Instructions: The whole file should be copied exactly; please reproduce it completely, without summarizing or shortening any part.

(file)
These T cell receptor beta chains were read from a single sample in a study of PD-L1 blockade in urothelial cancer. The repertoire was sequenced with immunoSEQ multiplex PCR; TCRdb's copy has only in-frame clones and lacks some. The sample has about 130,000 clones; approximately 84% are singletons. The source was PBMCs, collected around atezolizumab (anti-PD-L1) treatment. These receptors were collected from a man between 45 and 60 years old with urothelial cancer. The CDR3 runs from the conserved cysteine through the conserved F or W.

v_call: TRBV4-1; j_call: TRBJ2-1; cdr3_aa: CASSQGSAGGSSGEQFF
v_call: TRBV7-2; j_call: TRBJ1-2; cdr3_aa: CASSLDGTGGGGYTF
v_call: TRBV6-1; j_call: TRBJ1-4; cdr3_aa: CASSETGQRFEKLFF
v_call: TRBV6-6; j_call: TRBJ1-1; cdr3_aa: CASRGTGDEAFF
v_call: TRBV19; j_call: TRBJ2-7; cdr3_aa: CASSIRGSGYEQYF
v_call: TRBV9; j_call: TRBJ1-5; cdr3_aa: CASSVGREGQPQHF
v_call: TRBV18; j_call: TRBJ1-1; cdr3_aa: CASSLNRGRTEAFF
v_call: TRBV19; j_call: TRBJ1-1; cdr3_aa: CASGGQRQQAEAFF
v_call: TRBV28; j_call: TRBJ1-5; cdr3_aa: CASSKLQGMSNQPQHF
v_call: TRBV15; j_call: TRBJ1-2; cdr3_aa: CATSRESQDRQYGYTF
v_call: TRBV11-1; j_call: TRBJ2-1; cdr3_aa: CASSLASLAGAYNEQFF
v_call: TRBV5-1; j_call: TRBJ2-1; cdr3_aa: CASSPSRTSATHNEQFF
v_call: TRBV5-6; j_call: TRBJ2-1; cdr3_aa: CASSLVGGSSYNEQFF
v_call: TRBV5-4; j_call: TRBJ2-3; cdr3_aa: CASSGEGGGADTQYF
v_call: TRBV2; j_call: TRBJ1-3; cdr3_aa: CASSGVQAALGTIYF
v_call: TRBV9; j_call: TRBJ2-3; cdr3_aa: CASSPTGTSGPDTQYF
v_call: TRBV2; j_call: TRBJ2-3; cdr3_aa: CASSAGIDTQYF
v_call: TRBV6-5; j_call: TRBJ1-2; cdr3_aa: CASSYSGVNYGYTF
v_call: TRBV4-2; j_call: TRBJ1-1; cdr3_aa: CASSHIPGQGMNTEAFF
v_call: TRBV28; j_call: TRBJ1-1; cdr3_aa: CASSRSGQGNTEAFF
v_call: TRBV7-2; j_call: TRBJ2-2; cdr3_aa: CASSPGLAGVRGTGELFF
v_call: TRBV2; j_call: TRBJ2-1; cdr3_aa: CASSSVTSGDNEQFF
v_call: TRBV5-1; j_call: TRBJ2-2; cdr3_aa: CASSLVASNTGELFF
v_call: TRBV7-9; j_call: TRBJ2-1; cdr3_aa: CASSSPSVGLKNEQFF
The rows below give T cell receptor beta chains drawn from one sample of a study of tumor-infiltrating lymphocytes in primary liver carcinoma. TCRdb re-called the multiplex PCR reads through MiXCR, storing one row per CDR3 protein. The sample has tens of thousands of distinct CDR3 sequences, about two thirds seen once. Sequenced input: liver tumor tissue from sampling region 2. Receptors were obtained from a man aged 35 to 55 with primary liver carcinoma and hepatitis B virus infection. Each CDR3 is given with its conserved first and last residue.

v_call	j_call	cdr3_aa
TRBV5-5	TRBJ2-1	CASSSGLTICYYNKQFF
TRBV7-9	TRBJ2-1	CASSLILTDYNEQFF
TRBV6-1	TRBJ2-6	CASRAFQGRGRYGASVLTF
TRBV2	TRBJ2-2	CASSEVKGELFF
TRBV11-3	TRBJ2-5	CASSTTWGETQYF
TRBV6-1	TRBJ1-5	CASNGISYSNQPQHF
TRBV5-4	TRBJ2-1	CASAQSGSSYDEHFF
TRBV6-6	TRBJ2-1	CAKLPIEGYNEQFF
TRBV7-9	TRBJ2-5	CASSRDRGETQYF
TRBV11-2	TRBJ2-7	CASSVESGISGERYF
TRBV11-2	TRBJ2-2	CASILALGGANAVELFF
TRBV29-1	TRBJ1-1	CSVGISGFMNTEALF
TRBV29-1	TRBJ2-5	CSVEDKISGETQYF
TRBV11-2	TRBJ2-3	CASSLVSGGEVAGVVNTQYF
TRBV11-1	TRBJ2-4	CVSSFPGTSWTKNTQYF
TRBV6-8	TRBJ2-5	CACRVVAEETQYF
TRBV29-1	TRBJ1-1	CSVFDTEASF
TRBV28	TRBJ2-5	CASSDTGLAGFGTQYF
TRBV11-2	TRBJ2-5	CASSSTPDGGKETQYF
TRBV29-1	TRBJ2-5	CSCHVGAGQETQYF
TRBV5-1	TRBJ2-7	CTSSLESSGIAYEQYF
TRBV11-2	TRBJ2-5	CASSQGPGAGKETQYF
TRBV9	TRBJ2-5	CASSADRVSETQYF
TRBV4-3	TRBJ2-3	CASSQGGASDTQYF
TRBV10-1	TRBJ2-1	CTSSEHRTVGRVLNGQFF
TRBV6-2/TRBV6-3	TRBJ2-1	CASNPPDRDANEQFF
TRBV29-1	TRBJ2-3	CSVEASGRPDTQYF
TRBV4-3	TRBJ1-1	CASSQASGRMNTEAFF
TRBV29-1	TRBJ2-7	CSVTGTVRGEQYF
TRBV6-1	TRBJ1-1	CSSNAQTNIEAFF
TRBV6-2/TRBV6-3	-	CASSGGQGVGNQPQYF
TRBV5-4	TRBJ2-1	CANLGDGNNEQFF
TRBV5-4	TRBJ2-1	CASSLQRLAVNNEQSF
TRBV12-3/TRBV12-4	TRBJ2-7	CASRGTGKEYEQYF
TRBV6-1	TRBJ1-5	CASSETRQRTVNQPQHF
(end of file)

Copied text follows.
These T cell receptor beta chains were read from a single sample in a study of PD-L1 blockade in urothelial cancer. The repertoire was sequenced with immunoSEQ multiplex PCR; TCRdb's copy has only in-frame clones and lacks some. The sample has about 130,000 clones; approximately 84% are singletons. The source was PBMCs, collected around atezolizumab (anti-PD-L1) treatment. These receptors were collected from a man between 45 and 60 years old with urothelial cancer. The CDR3 runs from the conserved cysteine through the conserved F or W.

v_call: TRBV4-1; j_call: TRBJ2-1; cdr3_aa: CASSQGSAGGSSGEQFF
v_call: TRBV7-2; j_call: TRBJ1-2; cdr3_aa: CASSLDGTGGGGYTF
v_call: TRBV6-1; j_call: TRBJ1-4; cdr3_aa: CASSETGQRFEKLFF
v_call: TRBV6-6; j_call: TRBJ1-1; cdr3_aa: CASRGTGDEAFF
v_call: TRBV19; j_call: TRBJ2-7; cdr3_aa: CASSIRGSGYEQYF
v_call: TRBV9; j_call: TRBJ1-5; cdr3_aa: CASSVGREGQPQHF
v_call: TRBV18; j_call: TRBJ1-1; cdr3_aa: CASSLNRGRTEAFF
v_call: TRBV19; j_call: TRBJ1-1; cdr3_aa: CASGGQRQQAEAFF
v_call: TRBV28; j_call: TRBJ1-5; cdr3_aa: CASSKLQGMSNQPQHF
v_call: TRBV15; j_call: TRBJ1-2; cdr3_aa: CATSRESQDRQYGYTF
v_call: TRBV11-1; j_call: TRBJ2-1; cdr3_aa: CASSLASLAGAYNEQFF
v_call: TRBV5-1; j_call: TRBJ2-1; cdr3_aa: CASSPSRTSATHNEQFF
v_call: TRBV5-6; j_call: TRBJ2-1; cdr3_aa: CASSLVGGSSYNEQFF
v_call: TRBV5-4; j_call: TRBJ2-3; cdr3_aa: CASSGEGGGADTQYF
v_call: TRBV2; j_call: TRBJ1-3; cdr3_aa: CASSGVQAALGTIYF
v_call: TRBV9; j_call: TRBJ2-3; cdr3_aa: CASSPTGTSGPDTQYF
v_call: TRBV2; j_call: TRBJ2-3; cdr3_aa: CASSAGIDTQYF
v_call: TRBV6-5; j_call: TRBJ1-2; cdr3_aa: CASSYSGVNYGYTF
v_call: TRBV4-2; j_call: TRBJ1-1; cdr3_aa: CASSHIPGQGMNTEAFF
v_call: TRBV28; j_call: TRBJ1-1; cdr3_aa: CASSRSGQGNTEAFF
v_call: TRBV7-2; j_call: TRBJ2-2; cdr3_aa: CASSPGLAGVRGTGELFF
v_call: TRBV2; j_call: TRBJ2-1; cdr3_aa: CASSSVTSGDNEQFF
v_call: TRBV5-1; j_call: TRBJ2-2; cdr3_aa: CASSLVASNTGELFF
v_call: TRBV7-9; j_call: TRBJ2-1; cdr3_aa: CASSSPSVGLKNEQFF
The rows below give T cell receptor beta chains drawn from one sample of a study of tumor-infiltrating lymphocytes in primary liver carcinoma. TCRdb re-called the multiplex PCR reads through MiXCR, storing one row per CDR3 protein. The sample has tens of thousands of distinct CDR3 sequences, about two thirds seen once. Sequenced input: liver tumor tissue from sampling region 2. Receptors were obtained from a man aged 35 to 55 with primary liver carcinoma and hepatitis B virus infection. Each CDR3 is given with its conserved first and last residue.

v_call	j_call	cdr3_aa
TRBV5-5	TRBJ2-1	CASSSGLTICYYNKQFF
TRBV7-9	TRBJ2-1	CASSLILTDYNEQFF
TRBV6-1	TRBJ2-6	CASRAFQGRGRYGASVLTF
TRBV2	TRBJ2-2	CASSEVKGELFF
TRBV11-3	TRBJ2-5	CASSTTWGETQYF
TRBV6-1	TRBJ1-5	CASNGISYSNQPQHF
TRBV5-4	TRBJ2-1	CASAQSGSSYDEHFF
TRBV6-6	TRBJ2-1	CAKLPIEGYNEQFF
TRBV7-9	TRBJ2-5	CASSRDRGETQYF
TRBV11-2	TRBJ2-7	CASSVESGISGERYF
TRBV11-2	TRBJ2-2	CASILALGGANAVELFF
TRBV29-1	TRBJ1-1	CSVGISGFMNTEALF
TRBV29-1	TRBJ2-5	CSVEDKISGETQYF
TRBV11-2	TRBJ2-3	CASSLVSGGEVAGVVNTQYF
TRBV11-1	TRBJ2-4	CVSSFPGTSWTKNTQYF
TRBV6-8	TRBJ2-5	CACRVVAEETQYF
TRBV29-1	TRBJ1-1	CSVFDTEASF
TRBV28	TRBJ2-5	CASSDTGLAGFGTQYF
TRBV11-2	TRBJ2-5	CASSSTPDGGKETQYF
TRBV29-1	TRBJ2-5	CSCHVGAGQETQYF
TRBV5-1	TRBJ2-7	CTSSLESSGIAYEQYF
TRBV11-2	TRBJ2-5	CASSQGPGAGKETQYF
TRBV9	TRBJ2-5	CASSADRVSETQYF
TRBV4-3	TRBJ2-3	CASSQGGASDTQYF
TRBV10-1	TRBJ2-1	CTSSEHRTVGRVLNGQFF
TRBV6-2/TRBV6-3	TRBJ2-1	CASNPPDRDANEQFF
TRBV29-1	TRBJ2-3	CSVEASGRPDTQYF
TRBV4-3	TRBJ1-1	CASSQASGRMNTEAFF
TRBV29-1	TRBJ2-7	CSVTGTVRGEQYF
TRBV6-1	TRBJ1-1	CSSNAQTNIEAFF
TRBV6-2/TRBV6-3	-	CASSGGQGVGNQPQYF
TRBV5-4	TRBJ2-1	CANLGDGNNEQFF
TRBV5-4	TRBJ2-1	CASSLQRLAVNNEQSF
TRBV12-3/TRBV12-4	TRBJ2-7	CASRGTGKEYEQYF
TRBV6-1	TRBJ1-5	CASSETRQRTVNQPQHF